Saturday in London celebrated the 50th anniversary of the first pride parade and made half a century of progress in the battle for equality and tolerance, but more needs to be done. There was a warning.
Hundreds of people attended on July 1, 1972, in the first March, just five years after homosexuality was criminalized in the United Kingdom.
Fifty years later, over 600 LGBTQ + groups danced, sang, and rode their first pride since the coronavirus pandemic, floating along a route similar to the original protest. ..
Mayor of London Sadiq Khan told reporters about the event. It was a celebration of community, unity and progress.
But he also said that he reminds us of the need to "camp and never be self-satisfied" and "an open, inclusive, accepting world."
"Last week, an attack in Oslo a few hours before the parade killed two people and injured more than 20," he said.
"So you need to be aware of the fact that this community of discrimination, prejudice and violence is still dangerous."
Boris Johnson, Khan's predecessor as mayor "It gave him the greatest pride to lead a country where you can love the one you choose to love and free the one you want to be," the Prime Minister said. ..
The 50th anniversary is a "milestone" and he said in honor of the courage of those who did it first.
Veteran gay rights activist Peter Tatchell, who participated in the 1972 march, boycotted a modern sponsored version as "depoliticized and commercialized" by some of the original events. Said.
Many gay men and women, as was known at the time of "Gay Pride" in 1972. Visibility and equality were sought against the backdrop of prolonged prejudice, discrimination, and fear of emergence among them.
In the 1980s, pride became the focus of a campaign against legislation by Prime Minister Margaret Thatcher's conservative government against "promoting homosexuality" at school.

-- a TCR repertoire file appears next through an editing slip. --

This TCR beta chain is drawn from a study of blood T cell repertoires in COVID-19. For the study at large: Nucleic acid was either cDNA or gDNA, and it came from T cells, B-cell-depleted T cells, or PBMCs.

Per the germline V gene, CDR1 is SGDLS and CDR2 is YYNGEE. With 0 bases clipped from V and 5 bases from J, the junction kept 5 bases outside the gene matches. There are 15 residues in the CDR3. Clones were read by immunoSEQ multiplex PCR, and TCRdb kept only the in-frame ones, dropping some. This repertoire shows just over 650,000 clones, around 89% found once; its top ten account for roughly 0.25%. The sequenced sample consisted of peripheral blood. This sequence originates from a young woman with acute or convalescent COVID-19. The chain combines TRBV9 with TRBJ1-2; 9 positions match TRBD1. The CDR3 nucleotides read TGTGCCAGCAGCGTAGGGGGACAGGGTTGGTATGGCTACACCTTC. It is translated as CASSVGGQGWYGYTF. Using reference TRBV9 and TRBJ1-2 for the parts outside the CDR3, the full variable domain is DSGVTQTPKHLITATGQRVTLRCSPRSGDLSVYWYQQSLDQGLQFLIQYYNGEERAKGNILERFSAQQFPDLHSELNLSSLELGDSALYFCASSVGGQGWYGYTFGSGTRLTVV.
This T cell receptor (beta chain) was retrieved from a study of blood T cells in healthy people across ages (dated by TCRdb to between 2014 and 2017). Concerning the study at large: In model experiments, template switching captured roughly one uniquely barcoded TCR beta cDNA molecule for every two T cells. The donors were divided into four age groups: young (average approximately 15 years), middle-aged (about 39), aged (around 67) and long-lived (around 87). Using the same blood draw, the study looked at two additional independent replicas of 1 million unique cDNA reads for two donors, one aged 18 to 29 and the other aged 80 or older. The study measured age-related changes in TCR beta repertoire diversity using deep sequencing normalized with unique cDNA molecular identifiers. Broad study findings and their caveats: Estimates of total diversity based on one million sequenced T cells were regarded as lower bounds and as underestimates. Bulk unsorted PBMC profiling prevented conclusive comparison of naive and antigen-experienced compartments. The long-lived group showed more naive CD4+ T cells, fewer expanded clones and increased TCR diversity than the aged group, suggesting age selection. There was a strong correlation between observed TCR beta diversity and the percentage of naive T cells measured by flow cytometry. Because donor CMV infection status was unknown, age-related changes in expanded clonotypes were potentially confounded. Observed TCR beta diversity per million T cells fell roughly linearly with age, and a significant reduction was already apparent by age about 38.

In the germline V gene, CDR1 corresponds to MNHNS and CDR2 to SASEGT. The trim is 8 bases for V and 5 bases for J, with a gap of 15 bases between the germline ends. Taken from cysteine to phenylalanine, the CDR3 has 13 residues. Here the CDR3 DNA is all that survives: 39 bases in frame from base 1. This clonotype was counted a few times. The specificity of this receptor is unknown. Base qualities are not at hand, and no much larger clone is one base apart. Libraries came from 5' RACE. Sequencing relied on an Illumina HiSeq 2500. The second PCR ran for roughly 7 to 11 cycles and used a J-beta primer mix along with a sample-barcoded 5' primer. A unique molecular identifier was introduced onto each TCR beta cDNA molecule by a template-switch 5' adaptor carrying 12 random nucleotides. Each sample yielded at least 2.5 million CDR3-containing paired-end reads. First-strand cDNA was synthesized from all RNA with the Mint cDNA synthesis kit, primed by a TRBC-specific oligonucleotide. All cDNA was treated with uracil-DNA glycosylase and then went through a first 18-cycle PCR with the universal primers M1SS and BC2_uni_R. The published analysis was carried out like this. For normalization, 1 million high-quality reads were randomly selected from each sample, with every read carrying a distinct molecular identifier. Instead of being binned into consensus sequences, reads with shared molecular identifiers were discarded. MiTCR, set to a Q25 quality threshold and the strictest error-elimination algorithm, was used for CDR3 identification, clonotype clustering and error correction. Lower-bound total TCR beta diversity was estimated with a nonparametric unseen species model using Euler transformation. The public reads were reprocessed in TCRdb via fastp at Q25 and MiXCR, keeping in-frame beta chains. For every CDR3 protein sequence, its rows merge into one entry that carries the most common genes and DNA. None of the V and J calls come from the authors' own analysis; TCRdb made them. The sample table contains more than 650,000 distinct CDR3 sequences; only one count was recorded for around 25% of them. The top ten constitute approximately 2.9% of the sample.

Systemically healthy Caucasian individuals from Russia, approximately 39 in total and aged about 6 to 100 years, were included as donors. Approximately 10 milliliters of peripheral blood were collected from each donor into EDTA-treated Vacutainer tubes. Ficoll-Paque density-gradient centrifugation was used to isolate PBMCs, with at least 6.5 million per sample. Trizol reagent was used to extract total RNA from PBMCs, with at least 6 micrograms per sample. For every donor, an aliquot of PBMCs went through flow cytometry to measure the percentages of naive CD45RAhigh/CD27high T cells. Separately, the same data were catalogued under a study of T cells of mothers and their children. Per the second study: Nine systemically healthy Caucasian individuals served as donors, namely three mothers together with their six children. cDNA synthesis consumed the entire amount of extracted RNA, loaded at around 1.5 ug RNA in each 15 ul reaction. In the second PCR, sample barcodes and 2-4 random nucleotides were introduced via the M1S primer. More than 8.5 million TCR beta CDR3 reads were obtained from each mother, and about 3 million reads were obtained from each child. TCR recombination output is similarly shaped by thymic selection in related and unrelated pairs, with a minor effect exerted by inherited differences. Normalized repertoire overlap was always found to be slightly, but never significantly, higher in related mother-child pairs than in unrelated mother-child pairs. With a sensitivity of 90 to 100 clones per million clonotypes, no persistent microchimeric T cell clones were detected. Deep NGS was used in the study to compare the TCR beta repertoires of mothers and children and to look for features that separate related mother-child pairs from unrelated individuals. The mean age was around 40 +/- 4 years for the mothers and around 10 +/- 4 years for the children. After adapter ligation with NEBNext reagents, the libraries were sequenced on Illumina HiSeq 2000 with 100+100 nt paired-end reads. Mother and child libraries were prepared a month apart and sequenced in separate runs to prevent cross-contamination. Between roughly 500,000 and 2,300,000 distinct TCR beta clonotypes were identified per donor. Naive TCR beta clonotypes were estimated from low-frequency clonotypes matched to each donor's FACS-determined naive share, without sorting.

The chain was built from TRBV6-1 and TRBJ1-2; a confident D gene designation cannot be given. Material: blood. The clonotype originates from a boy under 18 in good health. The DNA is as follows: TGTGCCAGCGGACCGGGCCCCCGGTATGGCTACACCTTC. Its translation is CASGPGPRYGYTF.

It also helped raise awareness and support for people with HIV / AIDS.
Tatchell said, "We are still fighting to ban LGBT + conversion practices that seek to change a person's sexual orientation and gender identity, despite victories such as same-sex marriage. I will. "
"We are still fighting to ensure that transgender people have the right to easily modify legal documents by a simple statutory declaration. Of course, we are LGBT + worldwide. We are in solidarity with the movement, "he told AFP.
Julian Howes, now 67, was the first march. "Progress is always gradual," he said, criticizing restrictions on LGBTQ + rights around the world.
"We must be vigilant. The price of liberation and keeping people's human rights intact is vigilance," he added.
Padley Ginni Raghirig, President of Dykes on Bike London, a motorcycle club for gay women, It is part of the original campaign spirit that stated that the event was retained.
I think it's still important to go out at least once a year and say, "We're here, we're weird and we're not going shopping." "Across Harley-Davidson, Ni Raghirig said.
Among those marches was a delegation from Ukraine who criticized Russia's homosexual aversion.
This year. In his pride, he was warned to keep people with symptoms of monkey pox away. Public health officials said many cases were reported among gay and bisexual men in the UK.
LGBTQ + Campaign Group Stonewall said everyone has a role to play in stopping the spread of monkey pox through close contact regardless of sexual orientation. .